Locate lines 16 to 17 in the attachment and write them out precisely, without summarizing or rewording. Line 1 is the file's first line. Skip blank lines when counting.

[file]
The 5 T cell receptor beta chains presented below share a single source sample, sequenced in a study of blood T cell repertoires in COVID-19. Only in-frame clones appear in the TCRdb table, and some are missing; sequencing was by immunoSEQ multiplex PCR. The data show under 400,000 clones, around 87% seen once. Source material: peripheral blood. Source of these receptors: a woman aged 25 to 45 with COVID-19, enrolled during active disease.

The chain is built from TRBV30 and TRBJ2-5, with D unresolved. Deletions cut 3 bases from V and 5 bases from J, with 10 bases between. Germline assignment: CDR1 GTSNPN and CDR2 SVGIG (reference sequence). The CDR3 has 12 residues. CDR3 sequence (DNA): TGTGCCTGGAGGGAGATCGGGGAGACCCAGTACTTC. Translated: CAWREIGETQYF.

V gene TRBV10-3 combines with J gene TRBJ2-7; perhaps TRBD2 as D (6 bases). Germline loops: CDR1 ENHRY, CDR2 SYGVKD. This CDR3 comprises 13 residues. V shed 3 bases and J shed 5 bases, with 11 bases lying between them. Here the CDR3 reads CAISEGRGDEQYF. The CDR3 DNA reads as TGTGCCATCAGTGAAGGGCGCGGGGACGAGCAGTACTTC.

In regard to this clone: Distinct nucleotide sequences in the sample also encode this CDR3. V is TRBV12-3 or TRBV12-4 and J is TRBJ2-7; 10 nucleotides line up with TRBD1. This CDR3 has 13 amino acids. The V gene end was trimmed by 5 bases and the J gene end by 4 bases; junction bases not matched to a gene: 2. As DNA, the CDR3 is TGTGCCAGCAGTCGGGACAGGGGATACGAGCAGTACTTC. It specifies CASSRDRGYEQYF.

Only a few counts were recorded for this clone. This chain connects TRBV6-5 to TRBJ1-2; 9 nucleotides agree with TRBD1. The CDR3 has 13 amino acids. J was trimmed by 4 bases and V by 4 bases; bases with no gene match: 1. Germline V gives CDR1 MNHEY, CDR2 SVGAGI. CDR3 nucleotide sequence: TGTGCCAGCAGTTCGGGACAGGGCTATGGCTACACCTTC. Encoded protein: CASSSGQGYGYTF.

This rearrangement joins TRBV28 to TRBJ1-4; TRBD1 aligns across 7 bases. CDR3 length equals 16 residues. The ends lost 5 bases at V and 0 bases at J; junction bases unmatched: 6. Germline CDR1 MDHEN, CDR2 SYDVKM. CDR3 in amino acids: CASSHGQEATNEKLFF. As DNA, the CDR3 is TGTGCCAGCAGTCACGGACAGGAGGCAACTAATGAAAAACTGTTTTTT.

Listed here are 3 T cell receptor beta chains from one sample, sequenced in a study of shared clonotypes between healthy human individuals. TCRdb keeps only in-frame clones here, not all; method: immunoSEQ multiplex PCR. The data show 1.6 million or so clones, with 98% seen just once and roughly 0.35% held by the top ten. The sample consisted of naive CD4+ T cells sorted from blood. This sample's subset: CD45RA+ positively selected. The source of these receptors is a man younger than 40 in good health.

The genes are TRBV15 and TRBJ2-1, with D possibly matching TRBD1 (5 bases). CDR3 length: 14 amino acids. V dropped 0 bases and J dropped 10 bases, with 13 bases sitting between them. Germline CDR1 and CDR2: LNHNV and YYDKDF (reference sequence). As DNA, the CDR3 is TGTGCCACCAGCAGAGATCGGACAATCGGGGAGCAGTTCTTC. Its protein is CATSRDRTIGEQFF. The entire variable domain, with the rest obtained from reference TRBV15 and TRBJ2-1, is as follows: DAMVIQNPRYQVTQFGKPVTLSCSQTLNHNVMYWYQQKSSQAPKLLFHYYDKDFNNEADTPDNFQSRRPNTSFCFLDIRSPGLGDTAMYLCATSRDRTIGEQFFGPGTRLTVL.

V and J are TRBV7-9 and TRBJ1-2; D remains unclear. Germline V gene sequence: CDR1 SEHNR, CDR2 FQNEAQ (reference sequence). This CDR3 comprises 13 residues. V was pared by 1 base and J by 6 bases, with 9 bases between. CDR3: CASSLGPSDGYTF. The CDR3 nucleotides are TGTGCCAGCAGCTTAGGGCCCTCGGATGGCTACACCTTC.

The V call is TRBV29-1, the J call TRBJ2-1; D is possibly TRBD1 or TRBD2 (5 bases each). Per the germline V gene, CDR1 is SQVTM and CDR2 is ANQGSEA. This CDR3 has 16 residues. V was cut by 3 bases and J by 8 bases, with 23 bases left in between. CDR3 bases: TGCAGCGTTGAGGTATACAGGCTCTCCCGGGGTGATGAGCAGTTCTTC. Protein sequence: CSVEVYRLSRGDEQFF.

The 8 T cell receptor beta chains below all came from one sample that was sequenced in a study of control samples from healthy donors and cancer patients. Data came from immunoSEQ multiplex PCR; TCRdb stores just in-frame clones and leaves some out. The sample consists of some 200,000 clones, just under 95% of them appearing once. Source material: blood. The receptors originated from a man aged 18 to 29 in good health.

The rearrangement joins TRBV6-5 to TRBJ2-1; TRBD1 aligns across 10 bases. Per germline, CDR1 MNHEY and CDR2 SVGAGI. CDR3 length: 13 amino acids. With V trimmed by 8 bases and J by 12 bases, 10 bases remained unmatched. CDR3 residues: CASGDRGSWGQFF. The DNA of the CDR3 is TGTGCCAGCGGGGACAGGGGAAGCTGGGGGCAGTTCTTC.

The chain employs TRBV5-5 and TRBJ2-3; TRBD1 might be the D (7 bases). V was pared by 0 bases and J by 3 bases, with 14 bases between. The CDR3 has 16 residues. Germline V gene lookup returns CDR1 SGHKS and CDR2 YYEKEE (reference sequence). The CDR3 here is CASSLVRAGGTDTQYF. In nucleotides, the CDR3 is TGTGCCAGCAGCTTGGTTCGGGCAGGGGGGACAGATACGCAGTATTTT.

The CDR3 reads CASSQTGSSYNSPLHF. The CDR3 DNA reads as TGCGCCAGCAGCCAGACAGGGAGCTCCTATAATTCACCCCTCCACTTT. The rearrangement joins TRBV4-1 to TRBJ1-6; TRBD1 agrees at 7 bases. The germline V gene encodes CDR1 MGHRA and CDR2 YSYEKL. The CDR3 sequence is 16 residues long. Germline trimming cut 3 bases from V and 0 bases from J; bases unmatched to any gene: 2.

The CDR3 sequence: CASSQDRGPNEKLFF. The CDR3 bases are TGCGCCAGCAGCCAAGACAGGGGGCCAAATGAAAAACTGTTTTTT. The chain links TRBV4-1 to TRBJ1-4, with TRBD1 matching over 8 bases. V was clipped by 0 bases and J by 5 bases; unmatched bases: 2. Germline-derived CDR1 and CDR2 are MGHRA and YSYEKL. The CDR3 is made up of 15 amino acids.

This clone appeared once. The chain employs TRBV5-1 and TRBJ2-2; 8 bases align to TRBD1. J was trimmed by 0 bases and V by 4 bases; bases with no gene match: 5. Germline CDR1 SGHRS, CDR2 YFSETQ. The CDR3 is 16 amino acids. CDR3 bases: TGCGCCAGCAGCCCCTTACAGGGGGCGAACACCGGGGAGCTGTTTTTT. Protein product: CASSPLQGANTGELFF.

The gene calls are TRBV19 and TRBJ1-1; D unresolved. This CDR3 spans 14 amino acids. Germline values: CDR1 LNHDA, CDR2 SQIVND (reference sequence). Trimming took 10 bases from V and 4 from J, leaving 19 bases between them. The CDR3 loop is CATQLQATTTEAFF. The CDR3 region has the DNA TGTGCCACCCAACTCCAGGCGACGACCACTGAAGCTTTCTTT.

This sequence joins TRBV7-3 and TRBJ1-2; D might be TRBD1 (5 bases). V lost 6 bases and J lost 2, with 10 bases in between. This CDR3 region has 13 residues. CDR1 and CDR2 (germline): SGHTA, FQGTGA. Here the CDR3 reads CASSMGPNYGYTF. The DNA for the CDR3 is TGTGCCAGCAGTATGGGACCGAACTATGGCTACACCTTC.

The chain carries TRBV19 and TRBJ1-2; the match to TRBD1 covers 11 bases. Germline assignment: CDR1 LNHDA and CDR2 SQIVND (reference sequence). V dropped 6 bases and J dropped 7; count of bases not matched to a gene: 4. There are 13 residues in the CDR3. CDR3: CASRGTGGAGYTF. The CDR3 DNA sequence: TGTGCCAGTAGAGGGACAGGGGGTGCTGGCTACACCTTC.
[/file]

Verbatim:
This clone appeared once. The chain employs TRBV5-1 and TRBJ2-2; 8 bases align to TRBD1. J was trimmed by 0 bases and V by 4 bases; bases with no gene match: 5. Germline CDR1 SGHRS, CDR2 YFSETQ. The CDR3 is 16 amino acids. CDR3 bases: TGCGCCAGCAGCCCCTTACAGGGGGCGAACACCGGGGAGCTGTTTTTT. Protein product: CASSPLQGANTGELFF.

The gene calls are TRBV19 and TRBJ1-1; D unresolved. This CDR3 spans 14 amino acids. Germline values: CDR1 LNHDA, CDR2 SQIVND (reference sequence). Trimming took 10 bases from V and 4 from J, leaving 19 bases between them. The CDR3 loop is CATQLQATTTEAFF. The CDR3 region has the DNA TGTGCCACCCAACTCCAGGCGACGACCACTGAAGCTTTCTTT.